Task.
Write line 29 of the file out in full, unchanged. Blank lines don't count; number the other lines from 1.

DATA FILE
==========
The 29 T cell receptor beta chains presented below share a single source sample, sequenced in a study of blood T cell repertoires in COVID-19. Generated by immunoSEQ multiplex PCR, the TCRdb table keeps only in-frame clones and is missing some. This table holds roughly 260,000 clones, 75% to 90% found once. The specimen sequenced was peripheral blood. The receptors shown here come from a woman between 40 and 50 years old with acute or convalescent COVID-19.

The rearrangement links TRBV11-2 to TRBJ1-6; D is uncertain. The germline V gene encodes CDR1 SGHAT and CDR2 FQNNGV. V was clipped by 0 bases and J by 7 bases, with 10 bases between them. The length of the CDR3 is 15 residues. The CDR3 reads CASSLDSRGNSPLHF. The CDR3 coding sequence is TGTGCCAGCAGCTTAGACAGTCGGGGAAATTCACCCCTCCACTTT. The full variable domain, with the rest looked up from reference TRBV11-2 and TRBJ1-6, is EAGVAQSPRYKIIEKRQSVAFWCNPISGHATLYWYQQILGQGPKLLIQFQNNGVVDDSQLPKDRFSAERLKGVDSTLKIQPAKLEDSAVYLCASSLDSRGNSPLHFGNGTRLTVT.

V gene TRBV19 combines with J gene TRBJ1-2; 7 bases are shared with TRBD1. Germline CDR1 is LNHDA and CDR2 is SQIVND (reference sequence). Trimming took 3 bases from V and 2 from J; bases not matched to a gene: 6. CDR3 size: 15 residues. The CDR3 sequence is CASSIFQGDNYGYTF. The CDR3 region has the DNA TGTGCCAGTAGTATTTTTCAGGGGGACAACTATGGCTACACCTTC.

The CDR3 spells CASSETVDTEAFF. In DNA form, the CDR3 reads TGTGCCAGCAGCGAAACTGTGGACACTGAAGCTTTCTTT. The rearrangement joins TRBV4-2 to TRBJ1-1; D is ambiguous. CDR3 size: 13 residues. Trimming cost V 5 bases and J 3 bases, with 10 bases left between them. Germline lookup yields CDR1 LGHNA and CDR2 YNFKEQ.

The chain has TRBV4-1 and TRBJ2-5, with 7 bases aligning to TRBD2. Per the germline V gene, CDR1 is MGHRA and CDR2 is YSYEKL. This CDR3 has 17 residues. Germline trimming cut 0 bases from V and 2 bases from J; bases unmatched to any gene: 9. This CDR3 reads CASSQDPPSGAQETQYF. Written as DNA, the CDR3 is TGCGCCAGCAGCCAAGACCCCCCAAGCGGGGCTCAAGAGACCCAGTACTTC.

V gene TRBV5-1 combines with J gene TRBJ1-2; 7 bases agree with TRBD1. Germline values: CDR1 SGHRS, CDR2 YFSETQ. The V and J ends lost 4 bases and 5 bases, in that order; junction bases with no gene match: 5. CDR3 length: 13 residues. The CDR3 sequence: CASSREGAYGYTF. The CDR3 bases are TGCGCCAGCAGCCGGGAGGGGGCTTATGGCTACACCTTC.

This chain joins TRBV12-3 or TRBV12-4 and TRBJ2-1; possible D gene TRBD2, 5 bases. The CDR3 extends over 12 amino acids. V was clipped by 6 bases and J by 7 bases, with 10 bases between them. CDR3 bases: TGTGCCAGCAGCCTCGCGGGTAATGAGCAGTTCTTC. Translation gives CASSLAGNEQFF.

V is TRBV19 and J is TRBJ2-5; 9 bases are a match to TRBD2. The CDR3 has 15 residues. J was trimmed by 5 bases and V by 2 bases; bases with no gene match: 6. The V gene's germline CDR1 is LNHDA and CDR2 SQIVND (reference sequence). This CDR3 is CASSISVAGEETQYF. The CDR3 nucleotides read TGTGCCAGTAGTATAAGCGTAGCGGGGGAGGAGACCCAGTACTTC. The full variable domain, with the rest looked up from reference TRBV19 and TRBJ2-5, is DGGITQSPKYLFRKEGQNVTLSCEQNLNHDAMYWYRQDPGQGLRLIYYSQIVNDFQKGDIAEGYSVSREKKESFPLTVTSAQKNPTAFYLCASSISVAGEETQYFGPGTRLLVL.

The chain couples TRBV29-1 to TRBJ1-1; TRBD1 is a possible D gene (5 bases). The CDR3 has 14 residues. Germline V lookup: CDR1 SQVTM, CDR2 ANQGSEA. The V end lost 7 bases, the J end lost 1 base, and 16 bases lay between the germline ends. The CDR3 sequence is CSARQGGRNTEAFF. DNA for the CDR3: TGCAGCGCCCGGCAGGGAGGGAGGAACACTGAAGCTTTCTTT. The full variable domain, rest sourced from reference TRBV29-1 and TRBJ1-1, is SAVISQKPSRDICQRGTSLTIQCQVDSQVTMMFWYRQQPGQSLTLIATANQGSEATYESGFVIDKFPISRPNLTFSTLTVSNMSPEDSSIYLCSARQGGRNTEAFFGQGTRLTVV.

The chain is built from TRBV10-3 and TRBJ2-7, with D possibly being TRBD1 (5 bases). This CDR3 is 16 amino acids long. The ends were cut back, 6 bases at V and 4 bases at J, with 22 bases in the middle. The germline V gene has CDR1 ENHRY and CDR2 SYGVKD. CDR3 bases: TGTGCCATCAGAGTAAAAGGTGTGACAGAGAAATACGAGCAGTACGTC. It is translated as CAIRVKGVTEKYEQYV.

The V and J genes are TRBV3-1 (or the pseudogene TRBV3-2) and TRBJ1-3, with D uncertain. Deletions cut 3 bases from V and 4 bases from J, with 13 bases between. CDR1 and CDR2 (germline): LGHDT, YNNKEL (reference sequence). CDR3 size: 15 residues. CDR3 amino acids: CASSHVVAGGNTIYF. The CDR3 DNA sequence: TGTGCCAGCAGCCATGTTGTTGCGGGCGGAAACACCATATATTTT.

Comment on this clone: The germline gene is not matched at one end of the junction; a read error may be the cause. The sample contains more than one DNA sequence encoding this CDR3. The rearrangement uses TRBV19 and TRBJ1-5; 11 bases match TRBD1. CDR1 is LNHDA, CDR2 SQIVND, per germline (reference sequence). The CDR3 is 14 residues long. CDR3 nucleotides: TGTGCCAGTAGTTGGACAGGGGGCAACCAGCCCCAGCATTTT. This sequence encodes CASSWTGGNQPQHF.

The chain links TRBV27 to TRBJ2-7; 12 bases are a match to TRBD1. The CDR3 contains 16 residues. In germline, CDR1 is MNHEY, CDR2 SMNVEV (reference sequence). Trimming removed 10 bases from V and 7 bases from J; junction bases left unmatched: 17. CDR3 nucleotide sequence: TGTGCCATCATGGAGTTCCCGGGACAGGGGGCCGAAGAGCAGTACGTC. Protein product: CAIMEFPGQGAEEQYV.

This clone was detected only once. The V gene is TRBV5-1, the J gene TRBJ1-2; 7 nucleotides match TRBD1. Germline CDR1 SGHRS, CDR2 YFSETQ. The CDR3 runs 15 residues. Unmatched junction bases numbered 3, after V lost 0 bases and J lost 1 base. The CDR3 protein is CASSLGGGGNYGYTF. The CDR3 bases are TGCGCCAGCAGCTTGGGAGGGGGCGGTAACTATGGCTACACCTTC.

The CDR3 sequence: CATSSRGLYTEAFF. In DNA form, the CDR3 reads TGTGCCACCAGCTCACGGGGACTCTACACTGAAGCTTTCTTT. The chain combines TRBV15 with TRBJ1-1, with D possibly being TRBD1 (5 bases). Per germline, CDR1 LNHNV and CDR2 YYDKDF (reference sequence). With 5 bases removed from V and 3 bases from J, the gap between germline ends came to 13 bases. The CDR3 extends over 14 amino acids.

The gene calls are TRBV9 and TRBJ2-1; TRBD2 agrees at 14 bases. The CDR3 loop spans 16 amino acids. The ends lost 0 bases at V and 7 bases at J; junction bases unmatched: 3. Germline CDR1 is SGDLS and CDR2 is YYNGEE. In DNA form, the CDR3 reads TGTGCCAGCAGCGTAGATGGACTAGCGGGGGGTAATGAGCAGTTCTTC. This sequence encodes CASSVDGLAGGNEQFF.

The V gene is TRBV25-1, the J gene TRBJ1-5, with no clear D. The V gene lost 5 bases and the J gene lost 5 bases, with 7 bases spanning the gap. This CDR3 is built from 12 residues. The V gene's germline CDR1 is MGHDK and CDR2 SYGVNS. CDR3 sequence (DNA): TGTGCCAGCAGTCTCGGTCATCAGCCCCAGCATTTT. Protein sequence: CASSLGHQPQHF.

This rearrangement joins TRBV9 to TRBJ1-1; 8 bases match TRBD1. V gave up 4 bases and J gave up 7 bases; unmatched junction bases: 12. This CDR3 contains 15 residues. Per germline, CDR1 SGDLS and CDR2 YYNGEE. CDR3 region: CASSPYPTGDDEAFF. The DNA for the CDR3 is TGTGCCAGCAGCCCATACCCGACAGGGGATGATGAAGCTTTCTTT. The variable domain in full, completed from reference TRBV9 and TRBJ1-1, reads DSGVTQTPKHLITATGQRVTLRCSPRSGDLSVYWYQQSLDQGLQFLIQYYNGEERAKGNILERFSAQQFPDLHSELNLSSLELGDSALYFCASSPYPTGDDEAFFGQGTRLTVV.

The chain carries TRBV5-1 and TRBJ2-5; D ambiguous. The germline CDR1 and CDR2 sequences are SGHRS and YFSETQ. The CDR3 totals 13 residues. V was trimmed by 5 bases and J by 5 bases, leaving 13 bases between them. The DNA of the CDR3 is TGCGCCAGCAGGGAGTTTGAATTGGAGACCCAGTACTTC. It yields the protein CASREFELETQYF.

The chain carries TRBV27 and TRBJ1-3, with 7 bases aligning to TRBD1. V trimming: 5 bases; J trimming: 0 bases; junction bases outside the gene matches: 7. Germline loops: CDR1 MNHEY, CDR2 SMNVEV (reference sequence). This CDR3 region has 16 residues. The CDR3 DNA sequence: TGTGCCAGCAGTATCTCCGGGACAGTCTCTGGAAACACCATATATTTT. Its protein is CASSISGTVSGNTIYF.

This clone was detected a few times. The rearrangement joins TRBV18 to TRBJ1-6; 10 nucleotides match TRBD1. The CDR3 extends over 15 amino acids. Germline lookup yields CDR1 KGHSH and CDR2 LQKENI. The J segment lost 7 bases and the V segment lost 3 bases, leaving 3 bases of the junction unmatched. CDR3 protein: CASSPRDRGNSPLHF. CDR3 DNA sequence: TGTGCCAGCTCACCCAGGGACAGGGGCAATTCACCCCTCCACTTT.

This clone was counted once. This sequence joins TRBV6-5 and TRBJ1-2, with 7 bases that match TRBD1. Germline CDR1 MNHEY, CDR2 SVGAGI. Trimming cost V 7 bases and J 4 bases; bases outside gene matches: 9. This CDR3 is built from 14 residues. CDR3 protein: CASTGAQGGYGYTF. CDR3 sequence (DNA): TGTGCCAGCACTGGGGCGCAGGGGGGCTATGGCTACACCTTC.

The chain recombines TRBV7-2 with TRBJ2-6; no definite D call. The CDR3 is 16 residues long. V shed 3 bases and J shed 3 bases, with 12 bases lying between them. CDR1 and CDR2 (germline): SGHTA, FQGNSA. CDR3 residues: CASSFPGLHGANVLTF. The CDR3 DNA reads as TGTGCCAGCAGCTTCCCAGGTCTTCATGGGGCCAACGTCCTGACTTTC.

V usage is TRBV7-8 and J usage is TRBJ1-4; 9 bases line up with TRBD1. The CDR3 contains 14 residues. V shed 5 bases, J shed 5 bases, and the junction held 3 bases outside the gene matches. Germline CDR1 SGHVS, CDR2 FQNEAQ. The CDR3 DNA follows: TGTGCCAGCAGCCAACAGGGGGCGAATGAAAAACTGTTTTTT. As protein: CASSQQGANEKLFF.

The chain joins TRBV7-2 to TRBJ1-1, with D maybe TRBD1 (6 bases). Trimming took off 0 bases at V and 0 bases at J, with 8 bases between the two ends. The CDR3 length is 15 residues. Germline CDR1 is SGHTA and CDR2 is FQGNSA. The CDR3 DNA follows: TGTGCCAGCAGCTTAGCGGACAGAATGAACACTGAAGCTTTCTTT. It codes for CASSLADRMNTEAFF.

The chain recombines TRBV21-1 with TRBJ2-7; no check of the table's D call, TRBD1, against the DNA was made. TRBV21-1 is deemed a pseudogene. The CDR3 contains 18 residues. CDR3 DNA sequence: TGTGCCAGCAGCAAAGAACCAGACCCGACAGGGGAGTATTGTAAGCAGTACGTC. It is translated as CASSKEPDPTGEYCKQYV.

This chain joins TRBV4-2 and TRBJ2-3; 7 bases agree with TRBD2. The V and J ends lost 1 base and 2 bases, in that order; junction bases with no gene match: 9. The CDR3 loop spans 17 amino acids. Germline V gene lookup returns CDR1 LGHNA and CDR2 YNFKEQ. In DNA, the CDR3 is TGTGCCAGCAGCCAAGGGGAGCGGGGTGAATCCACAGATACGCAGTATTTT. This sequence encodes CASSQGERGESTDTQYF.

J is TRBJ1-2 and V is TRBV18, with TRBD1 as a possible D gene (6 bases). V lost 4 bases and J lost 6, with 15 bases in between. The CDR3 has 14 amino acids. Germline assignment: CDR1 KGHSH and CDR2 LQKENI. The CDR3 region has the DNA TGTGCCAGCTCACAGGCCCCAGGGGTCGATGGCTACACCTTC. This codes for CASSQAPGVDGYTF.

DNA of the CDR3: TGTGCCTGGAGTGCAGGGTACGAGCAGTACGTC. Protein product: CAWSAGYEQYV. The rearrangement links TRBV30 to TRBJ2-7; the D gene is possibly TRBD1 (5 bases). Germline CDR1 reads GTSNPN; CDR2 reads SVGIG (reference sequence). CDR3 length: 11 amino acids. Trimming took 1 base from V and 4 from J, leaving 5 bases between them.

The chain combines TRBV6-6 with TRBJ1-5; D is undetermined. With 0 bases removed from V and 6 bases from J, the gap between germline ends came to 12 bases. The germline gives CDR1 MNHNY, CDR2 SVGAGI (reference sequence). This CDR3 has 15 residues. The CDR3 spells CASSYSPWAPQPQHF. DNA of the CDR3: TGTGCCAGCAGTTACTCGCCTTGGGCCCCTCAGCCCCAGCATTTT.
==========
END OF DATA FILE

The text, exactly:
DNA of the CDR3: TGTGCCTGGAGTGCAGGGTACGAGCAGTACGTC. Protein product: CAWSAGYEQYV. The rearrangement links TRBV30 to TRBJ2-7; the D gene is possibly TRBD1 (5 bases). Germline CDR1 reads GTSNPN; CDR2 reads SVGIG (reference sequence). CDR3 length: 11 amino acids. Trimming took 1 base from V and 4 from J, leaving 5 bases between them.